Stop Being Yourself—There’s a Robot for That

stop being yourself

It’s not just about taking jobs; in China, robots are staged to take identities.

In the midst of a nationwide prison strike protesting “modern-day slavery,” Amani Sawari — spokeswoman for Jailhouse Lawyers Speak — told the New York Times that prisoners are “paid pennies” for work performed behind bars.

It’s well-documented that the incarcerated are exploited for cheap labor; they pick cotton and fight wildfires to finance essential items like menstrual products from prison commissaries.

But organized usury pales in comparison to the malpractices of the Chinese prison system. There, medical care is a privilege, torture is common practice, and activism is a fantasy. It’s a human-rights vacuum.

In a recent report of abuse, Peter Humphrey — a British fraud investigator and former inmate at the Shanghai Detention Center — recounts being “locked in an iron chair inside a steel cage” during “frequent interrogations.”

His story illuminates China’s governing philosophy that every aspect of human existence — even the experience of dignity — is conditional. The Chinese political-economy transcends laws, customs, and government; it comprises social networks and behavioral traits as well. President Xi Jinping utilizes a matrix of socioeconomic constraints to deter mass dissent and counter political corruption.

By 2020, each of China’s 1.4 billion citizens will receive a publicly-available score designating their value to society. It will determine how they travel, learn, and acquire property.

The initiative — facilitated by an orwellian surveillance infrastructure — has already deemed 11 million citizens to be “untrustworthy” of international travel. One of those citizens — Liu Hu, a journalist — says, “you feel you’re being controlled by the list all the time.”

Concurrently, Chinese manufacturers are propelling a separate initiative — “Made in China 2025.”

In the next decade, China hopes to supersede its technological interdependence and become the dominant force in technologies like robotics. In 2017, industry produced 130,000 robots; in 2025, it hopes to sell 300,000 units and automate 70% of China’s service sector jobs.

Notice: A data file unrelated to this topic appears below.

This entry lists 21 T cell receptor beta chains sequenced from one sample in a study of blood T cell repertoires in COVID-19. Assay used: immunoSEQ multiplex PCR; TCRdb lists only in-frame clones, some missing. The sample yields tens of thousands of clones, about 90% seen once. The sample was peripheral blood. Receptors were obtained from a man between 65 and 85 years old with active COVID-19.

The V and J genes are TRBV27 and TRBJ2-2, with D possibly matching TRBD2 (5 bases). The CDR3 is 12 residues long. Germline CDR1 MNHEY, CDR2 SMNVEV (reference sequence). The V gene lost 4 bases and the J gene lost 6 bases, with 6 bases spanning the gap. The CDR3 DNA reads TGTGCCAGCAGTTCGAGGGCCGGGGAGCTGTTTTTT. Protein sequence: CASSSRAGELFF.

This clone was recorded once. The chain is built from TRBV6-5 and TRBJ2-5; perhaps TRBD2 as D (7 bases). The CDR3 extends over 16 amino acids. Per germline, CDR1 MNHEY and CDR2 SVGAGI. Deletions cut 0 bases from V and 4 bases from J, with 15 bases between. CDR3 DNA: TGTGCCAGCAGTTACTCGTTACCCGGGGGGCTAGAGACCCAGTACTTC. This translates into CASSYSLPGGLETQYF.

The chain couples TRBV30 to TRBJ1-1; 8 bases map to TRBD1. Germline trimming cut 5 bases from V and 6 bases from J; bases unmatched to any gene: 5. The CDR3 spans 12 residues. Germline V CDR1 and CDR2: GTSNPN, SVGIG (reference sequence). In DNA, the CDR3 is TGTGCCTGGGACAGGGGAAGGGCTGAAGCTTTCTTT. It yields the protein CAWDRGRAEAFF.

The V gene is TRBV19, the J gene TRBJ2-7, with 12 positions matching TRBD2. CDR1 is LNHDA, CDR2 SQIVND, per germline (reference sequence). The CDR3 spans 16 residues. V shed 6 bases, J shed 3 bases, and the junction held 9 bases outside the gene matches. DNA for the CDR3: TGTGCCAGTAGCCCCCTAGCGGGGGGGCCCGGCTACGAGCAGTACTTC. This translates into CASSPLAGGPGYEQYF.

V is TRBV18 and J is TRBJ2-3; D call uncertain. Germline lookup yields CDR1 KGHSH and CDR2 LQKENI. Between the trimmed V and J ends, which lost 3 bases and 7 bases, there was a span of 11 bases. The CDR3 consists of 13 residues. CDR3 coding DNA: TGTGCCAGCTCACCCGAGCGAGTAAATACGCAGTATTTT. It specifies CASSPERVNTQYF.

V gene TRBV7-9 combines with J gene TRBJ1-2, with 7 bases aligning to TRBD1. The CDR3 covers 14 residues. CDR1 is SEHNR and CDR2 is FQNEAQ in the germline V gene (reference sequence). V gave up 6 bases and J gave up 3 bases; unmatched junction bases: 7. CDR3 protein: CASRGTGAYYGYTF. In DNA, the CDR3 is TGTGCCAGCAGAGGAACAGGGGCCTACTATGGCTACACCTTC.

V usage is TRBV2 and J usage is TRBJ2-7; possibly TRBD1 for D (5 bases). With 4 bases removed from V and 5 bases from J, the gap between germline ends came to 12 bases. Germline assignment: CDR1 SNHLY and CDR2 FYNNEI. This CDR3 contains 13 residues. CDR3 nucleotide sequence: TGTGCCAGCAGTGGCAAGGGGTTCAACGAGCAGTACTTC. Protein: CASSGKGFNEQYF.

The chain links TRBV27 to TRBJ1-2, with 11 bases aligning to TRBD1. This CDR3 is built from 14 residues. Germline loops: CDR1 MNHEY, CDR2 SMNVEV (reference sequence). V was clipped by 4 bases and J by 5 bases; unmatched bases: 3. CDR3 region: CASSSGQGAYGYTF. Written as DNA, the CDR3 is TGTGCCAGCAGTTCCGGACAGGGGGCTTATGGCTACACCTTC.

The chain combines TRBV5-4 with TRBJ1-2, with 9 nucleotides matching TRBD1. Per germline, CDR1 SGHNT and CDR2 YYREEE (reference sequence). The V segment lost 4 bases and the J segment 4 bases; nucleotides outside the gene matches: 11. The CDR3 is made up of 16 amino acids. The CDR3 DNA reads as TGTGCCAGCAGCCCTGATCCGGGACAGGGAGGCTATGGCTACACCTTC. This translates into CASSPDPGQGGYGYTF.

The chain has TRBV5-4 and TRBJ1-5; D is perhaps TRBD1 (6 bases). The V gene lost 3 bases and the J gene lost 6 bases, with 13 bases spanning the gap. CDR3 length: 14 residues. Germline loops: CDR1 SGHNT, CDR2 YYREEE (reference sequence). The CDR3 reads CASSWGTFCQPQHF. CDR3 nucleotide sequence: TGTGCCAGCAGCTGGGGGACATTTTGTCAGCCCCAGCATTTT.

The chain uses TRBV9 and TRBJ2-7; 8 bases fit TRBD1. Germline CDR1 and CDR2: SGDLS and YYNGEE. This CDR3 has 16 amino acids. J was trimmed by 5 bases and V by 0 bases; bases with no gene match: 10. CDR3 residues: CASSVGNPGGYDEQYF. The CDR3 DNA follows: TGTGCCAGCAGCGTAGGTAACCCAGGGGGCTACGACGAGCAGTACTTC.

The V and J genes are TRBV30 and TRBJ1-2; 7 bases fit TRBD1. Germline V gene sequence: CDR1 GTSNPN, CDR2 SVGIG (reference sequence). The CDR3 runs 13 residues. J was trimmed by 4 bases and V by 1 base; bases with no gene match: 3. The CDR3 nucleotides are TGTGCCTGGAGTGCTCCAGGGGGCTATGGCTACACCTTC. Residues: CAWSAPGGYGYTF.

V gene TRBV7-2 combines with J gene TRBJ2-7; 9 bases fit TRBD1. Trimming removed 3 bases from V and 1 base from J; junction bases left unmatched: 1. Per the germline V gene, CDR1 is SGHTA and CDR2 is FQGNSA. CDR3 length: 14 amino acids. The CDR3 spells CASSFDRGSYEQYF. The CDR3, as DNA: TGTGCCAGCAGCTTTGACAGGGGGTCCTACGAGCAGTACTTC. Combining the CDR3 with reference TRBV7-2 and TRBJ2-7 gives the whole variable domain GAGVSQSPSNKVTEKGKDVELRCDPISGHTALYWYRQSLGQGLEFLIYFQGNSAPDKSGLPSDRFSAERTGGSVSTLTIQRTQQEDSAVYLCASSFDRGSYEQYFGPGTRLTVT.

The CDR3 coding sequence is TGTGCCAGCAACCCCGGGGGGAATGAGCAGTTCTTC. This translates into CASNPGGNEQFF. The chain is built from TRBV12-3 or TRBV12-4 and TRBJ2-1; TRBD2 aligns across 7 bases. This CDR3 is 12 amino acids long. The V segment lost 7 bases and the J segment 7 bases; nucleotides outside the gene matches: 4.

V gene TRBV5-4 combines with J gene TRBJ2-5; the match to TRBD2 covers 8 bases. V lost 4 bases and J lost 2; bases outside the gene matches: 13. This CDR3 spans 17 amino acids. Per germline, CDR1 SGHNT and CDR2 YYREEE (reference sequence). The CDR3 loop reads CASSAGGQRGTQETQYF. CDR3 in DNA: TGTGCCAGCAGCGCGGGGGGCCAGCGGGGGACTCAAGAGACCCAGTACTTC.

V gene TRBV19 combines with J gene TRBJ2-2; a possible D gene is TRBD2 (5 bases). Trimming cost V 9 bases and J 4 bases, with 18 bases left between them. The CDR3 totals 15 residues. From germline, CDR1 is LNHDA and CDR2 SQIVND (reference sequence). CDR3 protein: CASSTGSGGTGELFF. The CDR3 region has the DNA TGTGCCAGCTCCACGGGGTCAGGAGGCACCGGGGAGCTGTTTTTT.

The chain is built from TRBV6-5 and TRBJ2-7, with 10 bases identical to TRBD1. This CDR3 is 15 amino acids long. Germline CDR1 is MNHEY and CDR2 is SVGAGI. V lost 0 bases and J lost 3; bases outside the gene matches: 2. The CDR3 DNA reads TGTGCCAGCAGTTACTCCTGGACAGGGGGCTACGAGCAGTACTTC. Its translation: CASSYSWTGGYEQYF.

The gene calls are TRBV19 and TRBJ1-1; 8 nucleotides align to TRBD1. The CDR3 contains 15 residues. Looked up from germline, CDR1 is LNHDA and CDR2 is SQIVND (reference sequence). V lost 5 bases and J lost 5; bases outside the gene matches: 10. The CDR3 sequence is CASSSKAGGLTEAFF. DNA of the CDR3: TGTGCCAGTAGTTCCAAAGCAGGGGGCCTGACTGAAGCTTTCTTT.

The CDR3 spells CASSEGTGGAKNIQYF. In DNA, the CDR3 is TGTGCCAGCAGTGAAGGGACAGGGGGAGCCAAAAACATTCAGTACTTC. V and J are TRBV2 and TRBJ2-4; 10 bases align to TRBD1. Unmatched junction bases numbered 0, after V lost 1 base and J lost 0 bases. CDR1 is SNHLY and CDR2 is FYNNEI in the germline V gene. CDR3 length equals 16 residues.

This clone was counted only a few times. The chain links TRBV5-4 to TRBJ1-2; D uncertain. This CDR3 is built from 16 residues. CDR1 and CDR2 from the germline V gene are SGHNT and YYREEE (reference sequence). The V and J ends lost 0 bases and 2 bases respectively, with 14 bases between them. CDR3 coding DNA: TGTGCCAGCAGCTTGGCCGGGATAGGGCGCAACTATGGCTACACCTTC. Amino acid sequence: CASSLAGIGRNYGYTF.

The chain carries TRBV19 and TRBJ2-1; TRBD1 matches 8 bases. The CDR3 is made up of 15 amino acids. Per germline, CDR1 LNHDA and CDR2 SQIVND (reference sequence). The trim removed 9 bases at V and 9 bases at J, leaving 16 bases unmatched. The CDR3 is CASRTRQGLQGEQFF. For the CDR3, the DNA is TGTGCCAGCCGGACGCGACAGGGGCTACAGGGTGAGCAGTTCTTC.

And citizens are OK with that. They’re greeting assimilated robots with exuberance across a gamut of interactivities.

Still, China is setting a dangerous precedent. It’s synergizing an unadulterated acceptance of technology with an expansion of secret policing and conditionality.

For, once China codifies human existence as a condition — and determines moral virtue to be calculable — how will citizens attain a degree of separation from collaborative robots?

They won’t, and that’s the point. For the Chinese, “digital transformation” isn’t an efficiency concept — it’s a measurable nexus point where a man and a machine can be classified as mathematically equivalent against vetted government standards.

Allowing a policing algorithm to prompt kidnappings and legitimize detainment doesn’t seem so abominable once the process is compared to the deactivation of machinery.

China’s attack on moral relativism will influence public behavior in an absolute way. Though, if there’s no room for rule-breaking, there’s no room for innovation and self-discovery.

In 2025, Chinese citizens will check their psycho-emotional tendencies at the door and modify their personalities to accommodate President Xi’s totalitarian detection system.

Because, once conformity is ascertained, and the numerical variances classifying anomalous behavior tighten, the act of jaywalking or smoking a cigarette could be the difference between freedom and imprisonment. #humies

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